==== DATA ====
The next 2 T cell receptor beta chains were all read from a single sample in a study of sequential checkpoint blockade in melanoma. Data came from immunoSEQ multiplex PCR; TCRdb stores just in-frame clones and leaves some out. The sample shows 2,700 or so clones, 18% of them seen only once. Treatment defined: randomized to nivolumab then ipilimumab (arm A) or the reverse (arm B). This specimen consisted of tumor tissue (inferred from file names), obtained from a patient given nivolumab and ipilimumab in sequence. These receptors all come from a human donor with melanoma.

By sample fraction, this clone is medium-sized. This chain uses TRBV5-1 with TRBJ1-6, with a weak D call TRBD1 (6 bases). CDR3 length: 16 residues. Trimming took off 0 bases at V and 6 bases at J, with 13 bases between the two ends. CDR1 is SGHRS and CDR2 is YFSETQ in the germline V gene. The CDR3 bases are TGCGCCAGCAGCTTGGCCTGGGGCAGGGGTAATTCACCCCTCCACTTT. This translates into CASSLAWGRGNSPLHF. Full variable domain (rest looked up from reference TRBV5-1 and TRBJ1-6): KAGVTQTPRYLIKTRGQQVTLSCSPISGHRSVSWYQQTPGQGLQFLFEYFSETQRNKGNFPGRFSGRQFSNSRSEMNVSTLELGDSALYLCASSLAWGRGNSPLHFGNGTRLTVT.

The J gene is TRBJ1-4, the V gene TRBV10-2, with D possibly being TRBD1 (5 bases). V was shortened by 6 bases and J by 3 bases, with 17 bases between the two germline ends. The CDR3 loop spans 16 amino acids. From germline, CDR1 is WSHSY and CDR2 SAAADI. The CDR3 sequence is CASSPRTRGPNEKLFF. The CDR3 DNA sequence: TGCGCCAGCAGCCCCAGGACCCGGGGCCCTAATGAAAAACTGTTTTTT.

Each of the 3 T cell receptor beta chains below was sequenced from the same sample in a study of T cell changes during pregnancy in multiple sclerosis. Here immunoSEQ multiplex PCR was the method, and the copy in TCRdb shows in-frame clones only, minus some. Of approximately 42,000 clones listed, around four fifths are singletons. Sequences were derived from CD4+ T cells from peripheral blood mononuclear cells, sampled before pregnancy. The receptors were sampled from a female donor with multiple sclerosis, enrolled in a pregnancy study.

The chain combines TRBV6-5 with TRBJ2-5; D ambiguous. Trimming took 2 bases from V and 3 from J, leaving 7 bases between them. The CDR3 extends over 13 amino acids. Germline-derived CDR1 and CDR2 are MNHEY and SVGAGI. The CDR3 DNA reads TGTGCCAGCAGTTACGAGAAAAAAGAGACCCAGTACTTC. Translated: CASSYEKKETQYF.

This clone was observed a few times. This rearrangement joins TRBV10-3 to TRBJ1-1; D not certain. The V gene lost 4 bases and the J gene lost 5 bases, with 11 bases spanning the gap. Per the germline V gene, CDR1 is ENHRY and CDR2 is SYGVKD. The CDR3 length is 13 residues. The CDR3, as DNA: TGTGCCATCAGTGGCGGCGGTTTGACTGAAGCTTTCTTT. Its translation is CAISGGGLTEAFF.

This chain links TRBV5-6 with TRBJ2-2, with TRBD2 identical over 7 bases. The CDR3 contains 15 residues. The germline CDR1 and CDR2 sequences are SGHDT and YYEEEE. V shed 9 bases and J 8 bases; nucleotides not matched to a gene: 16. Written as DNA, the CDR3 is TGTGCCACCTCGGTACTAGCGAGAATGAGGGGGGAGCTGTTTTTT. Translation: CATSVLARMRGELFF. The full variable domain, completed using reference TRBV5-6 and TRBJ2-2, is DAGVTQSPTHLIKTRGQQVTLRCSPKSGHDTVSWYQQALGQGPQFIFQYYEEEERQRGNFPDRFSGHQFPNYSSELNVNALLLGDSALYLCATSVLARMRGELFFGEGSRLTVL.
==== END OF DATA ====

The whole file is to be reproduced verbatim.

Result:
The next 2 T cell receptor beta chains were all read from a single sample in a study of sequential checkpoint blockade in melanoma. Data came from immunoSEQ multiplex PCR; TCRdb stores just in-frame clones and leaves some out. The sample shows 2,700 or so clones, 18% of them seen only once. Treatment defined: randomized to nivolumab then ipilimumab (arm A) or the reverse (arm B). This specimen consisted of tumor tissue (inferred from file names), obtained from a patient given nivolumab and ipilimumab in sequence. These receptors all come from a human donor with melanoma.

By sample fraction, this clone is medium-sized. This chain uses TRBV5-1 with TRBJ1-6, with a weak D call TRBD1 (6 bases). CDR3 length: 16 residues. Trimming took off 0 bases at V and 6 bases at J, with 13 bases between the two ends. CDR1 is SGHRS and CDR2 is YFSETQ in the germline V gene. The CDR3 bases are TGCGCCAGCAGCTTGGCCTGGGGCAGGGGTAATTCACCCCTCCACTTT. This translates into CASSLAWGRGNSPLHF. Full variable domain (rest looked up from reference TRBV5-1 and TRBJ1-6): KAGVTQTPRYLIKTRGQQVTLSCSPISGHRSVSWYQQTPGQGLQFLFEYFSETQRNKGNFPGRFSGRQFSNSRSEMNVSTLELGDSALYLCASSLAWGRGNSPLHFGNGTRLTVT.

The J gene is TRBJ1-4, the V gene TRBV10-2, with D possibly being TRBD1 (5 bases). V was shortened by 6 bases and J by 3 bases, with 17 bases between the two germline ends. The CDR3 loop spans 16 amino acids. From germline, CDR1 is WSHSY and CDR2 SAAADI. The CDR3 sequence is CASSPRTRGPNEKLFF. The CDR3 DNA sequence: TGCGCCAGCAGCCCCAGGACCCGGGGCCCTAATGAAAAACTGTTTTTT.

Each of the 3 T cell receptor beta chains below was sequenced from the same sample in a study of T cell changes during pregnancy in multiple sclerosis. Here immunoSEQ multiplex PCR was the method, and the copy in TCRdb shows in-frame clones only, minus some. Of approximately 42,000 clones listed, around four fifths are singletons. Sequences were derived from CD4+ T cells from peripheral blood mononuclear cells, sampled before pregnancy. The receptors were sampled from a female donor with multiple sclerosis, enrolled in a pregnancy study.

The chain combines TRBV6-5 with TRBJ2-5; D ambiguous. Trimming took 2 bases from V and 3 from J, leaving 7 bases between them. The CDR3 extends over 13 amino acids. Germline-derived CDR1 and CDR2 are MNHEY and SVGAGI. The CDR3 DNA reads TGTGCCAGCAGTTACGAGAAAAAAGAGACCCAGTACTTC. Translated: CASSYEKKETQYF.

This clone was observed a few times. This rearrangement joins TRBV10-3 to TRBJ1-1; D not certain. The V gene lost 4 bases and the J gene lost 5 bases, with 11 bases spanning the gap. Per the germline V gene, CDR1 is ENHRY and CDR2 is SYGVKD. The CDR3 length is 13 residues. The CDR3, as DNA: TGTGCCATCAGTGGCGGCGGTTTGACTGAAGCTTTCTTT. Its translation is CAISGGGLTEAFF.

This chain links TRBV5-6 with TRBJ2-2, with TRBD2 identical over 7 bases. The CDR3 contains 15 residues. The germline CDR1 and CDR2 sequences are SGHDT and YYEEEE. V shed 9 bases and J 8 bases; nucleotides not matched to a gene: 16. Written as DNA, the CDR3 is TGTGCCACCTCGGTACTAGCGAGAATGAGGGGGGAGCTGTTTTTT. Translation: CATSVLARMRGELFF. The full variable domain, completed using reference TRBV5-6 and TRBJ2-2, is DAGVTQSPTHLIKTRGQQVTLRCSPKSGHDTVSWYQQALGQGPQFIFQYYEEEERQRGNFPDRFSGHQFPNYSSELNVNALLLGDSALYLCATSVLARMRGELFFGEGSRLTVL.